Semester 3

GN1011 Employment Preparation
This course will enable the students to become familiar with specific employment requirements for their field of interest. The students will also have the opportunity to learn how to self-market for job finding, as well as how to maximize their potential for success in an interview situation. This course is designed to assist students in obtaining employment. Students will also learn to prepare themselves for varied Fieldwork Placements. This semester will concentrate on incorporating skills from the Client Relations Course to further develop their interpersonal communication skills through their ability to prepare for an employment interview. The course will also discuss work ethics and the role they play in long term employ ability.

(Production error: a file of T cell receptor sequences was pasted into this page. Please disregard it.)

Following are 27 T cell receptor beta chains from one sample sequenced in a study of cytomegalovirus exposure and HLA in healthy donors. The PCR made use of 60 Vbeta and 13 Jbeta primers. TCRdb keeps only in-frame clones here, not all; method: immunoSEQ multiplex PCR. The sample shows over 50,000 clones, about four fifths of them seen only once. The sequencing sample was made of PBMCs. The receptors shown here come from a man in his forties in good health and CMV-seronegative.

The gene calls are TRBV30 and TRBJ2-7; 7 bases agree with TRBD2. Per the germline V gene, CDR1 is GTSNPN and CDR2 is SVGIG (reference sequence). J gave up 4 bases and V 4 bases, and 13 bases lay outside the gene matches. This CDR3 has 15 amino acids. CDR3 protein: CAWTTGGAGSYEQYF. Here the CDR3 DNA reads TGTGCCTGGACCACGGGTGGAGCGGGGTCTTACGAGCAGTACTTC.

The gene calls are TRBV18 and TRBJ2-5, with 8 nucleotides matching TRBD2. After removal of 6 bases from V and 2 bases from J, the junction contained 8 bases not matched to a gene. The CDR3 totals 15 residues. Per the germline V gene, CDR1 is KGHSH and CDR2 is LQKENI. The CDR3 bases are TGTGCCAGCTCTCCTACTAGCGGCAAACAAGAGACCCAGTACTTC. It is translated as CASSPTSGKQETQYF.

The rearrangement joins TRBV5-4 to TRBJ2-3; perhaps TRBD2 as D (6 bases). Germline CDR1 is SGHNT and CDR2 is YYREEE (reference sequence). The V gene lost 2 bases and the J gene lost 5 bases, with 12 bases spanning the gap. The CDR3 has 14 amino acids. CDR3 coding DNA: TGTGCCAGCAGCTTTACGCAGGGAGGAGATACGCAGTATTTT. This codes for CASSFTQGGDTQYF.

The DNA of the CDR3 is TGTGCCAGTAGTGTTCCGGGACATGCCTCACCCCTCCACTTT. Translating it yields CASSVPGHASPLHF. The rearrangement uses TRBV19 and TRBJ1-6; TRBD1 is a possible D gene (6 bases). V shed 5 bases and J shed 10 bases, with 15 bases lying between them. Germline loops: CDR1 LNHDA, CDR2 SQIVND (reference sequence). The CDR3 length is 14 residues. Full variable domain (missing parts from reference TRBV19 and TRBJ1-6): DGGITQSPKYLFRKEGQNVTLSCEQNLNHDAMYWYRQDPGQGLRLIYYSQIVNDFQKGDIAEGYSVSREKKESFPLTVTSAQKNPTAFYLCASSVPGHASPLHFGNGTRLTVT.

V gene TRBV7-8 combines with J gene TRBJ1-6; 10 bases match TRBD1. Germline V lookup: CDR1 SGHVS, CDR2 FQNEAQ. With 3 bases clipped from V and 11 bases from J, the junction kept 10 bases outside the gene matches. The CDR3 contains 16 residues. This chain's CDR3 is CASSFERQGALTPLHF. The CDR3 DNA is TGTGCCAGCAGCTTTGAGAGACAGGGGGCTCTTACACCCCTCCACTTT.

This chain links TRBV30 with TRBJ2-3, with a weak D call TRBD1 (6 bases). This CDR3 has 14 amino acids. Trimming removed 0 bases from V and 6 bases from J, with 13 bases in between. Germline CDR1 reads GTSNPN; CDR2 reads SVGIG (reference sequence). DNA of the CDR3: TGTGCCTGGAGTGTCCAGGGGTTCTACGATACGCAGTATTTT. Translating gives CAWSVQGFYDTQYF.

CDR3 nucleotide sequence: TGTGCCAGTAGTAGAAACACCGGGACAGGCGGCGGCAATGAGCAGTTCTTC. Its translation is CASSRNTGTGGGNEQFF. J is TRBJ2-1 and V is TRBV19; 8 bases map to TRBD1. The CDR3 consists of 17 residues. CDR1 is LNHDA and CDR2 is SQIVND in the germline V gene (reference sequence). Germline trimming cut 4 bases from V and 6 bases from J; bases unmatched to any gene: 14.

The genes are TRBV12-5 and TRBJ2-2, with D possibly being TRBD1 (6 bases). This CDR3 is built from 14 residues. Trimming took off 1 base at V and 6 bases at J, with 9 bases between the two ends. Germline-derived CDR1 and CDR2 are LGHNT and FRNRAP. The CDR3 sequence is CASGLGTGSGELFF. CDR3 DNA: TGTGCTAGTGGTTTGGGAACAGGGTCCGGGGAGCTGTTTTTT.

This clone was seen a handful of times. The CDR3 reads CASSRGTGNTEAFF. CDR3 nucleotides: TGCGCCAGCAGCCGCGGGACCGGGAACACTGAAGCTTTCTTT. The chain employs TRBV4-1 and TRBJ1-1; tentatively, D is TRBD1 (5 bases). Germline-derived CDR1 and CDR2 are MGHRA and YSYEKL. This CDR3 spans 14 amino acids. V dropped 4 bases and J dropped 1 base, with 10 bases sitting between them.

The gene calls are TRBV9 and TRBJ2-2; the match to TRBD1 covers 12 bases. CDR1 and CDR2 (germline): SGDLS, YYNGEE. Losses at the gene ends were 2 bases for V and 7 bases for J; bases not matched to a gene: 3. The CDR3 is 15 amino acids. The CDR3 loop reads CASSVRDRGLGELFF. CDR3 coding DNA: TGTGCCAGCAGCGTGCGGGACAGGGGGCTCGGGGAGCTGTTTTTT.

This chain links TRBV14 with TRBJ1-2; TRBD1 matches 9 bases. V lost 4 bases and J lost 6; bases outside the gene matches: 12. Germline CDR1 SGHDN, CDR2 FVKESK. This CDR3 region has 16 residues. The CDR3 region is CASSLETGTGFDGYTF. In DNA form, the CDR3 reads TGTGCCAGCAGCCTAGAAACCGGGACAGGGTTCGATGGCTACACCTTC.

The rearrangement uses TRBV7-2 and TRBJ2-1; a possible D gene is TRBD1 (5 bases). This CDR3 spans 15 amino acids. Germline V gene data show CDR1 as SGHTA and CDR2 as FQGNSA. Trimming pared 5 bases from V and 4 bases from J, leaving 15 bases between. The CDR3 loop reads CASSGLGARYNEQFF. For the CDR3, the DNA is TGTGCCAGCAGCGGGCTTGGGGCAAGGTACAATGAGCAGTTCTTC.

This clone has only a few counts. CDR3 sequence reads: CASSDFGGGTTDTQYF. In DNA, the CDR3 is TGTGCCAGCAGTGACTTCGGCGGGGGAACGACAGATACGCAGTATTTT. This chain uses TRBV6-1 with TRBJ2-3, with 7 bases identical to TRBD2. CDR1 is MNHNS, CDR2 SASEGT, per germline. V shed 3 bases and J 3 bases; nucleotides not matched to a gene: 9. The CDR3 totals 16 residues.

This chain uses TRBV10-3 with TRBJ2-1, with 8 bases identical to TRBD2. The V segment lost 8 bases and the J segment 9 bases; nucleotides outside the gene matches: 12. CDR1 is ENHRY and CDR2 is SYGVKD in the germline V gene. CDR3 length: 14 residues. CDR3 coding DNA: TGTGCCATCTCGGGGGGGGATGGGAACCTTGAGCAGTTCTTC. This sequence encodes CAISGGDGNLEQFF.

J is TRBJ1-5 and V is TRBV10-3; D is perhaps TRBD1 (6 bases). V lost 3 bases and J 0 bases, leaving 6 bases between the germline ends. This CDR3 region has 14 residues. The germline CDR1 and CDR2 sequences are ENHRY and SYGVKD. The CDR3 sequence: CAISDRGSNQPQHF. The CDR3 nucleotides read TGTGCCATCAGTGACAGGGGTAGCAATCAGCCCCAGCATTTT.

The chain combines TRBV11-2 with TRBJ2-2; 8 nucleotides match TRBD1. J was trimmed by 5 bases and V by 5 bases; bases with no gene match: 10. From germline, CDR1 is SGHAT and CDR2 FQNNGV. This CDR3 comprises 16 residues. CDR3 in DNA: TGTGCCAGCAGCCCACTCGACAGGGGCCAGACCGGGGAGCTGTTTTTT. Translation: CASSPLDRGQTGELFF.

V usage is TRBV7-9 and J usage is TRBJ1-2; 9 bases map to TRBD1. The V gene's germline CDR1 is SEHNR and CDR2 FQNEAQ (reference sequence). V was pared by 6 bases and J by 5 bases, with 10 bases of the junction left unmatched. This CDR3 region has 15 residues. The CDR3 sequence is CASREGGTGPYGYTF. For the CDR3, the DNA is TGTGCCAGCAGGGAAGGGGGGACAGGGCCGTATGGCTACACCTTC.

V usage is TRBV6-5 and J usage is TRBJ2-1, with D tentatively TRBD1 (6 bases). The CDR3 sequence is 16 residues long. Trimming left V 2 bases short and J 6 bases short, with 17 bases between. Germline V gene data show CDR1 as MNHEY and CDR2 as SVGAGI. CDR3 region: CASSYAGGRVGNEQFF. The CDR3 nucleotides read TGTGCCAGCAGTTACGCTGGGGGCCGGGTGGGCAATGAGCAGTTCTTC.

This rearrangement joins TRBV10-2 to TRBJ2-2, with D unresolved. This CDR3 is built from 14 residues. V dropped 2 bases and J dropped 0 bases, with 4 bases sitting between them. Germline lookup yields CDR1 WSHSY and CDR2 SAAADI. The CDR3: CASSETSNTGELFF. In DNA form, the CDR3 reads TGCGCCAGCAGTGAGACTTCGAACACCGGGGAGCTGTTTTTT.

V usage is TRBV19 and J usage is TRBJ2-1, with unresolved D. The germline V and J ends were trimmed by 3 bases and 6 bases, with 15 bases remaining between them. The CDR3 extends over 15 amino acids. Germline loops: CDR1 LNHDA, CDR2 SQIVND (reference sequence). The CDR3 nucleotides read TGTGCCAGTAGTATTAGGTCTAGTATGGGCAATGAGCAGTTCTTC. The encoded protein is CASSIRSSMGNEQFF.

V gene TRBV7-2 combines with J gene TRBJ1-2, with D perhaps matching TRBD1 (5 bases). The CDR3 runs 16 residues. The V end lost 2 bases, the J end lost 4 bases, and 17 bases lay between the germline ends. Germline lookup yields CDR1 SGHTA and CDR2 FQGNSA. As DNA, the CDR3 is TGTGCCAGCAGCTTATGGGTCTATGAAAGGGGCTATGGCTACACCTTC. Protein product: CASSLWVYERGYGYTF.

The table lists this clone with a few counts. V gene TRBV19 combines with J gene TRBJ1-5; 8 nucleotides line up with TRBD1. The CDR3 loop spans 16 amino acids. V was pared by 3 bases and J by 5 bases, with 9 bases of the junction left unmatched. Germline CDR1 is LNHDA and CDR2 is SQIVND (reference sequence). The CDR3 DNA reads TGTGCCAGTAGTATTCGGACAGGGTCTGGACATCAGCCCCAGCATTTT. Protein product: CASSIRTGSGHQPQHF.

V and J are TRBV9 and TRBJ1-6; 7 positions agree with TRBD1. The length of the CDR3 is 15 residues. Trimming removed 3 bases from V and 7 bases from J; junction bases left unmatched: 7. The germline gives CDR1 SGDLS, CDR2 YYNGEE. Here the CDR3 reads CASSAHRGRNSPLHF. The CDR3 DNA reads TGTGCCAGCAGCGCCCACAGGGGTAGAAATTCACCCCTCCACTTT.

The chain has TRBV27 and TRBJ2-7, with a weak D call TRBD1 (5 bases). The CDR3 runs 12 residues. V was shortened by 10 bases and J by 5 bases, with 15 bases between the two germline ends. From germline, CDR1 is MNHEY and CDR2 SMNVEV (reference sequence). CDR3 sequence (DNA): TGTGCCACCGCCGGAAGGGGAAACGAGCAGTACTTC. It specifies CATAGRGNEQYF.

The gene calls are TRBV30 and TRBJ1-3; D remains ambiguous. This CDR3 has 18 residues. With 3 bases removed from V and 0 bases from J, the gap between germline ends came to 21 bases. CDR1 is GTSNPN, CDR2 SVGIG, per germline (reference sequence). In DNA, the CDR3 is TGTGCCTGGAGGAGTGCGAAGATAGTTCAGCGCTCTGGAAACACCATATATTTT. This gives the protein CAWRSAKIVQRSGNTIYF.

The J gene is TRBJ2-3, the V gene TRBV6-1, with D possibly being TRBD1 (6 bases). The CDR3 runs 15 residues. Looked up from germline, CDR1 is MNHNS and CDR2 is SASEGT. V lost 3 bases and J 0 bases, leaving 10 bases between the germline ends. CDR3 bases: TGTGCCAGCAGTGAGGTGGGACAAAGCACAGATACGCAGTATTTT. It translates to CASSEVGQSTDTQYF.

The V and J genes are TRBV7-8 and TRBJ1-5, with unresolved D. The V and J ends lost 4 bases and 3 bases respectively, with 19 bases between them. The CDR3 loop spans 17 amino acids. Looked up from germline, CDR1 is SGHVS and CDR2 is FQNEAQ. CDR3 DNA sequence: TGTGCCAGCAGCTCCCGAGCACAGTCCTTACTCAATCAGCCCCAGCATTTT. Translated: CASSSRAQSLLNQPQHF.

VT1001 RVT Preparation I
This course consists of weekly study sessions to help graduating students prepare to challenge their professional registry examination, the Veterinary Technician National Examination (VTNE). The content reflects the practice domains covered by the VTNE, currently set up as follows:

Domain 1. Pharmacy & Pharmacology
Domain 2. Surgical Prep & Assisting
Domain 3. Dentistry Procedures
Domain 4. Laboratory Procedures
Domain 5. Animal Nursing
Domain 6. Radiography, Ultrasound
Domain 7. Anesthesia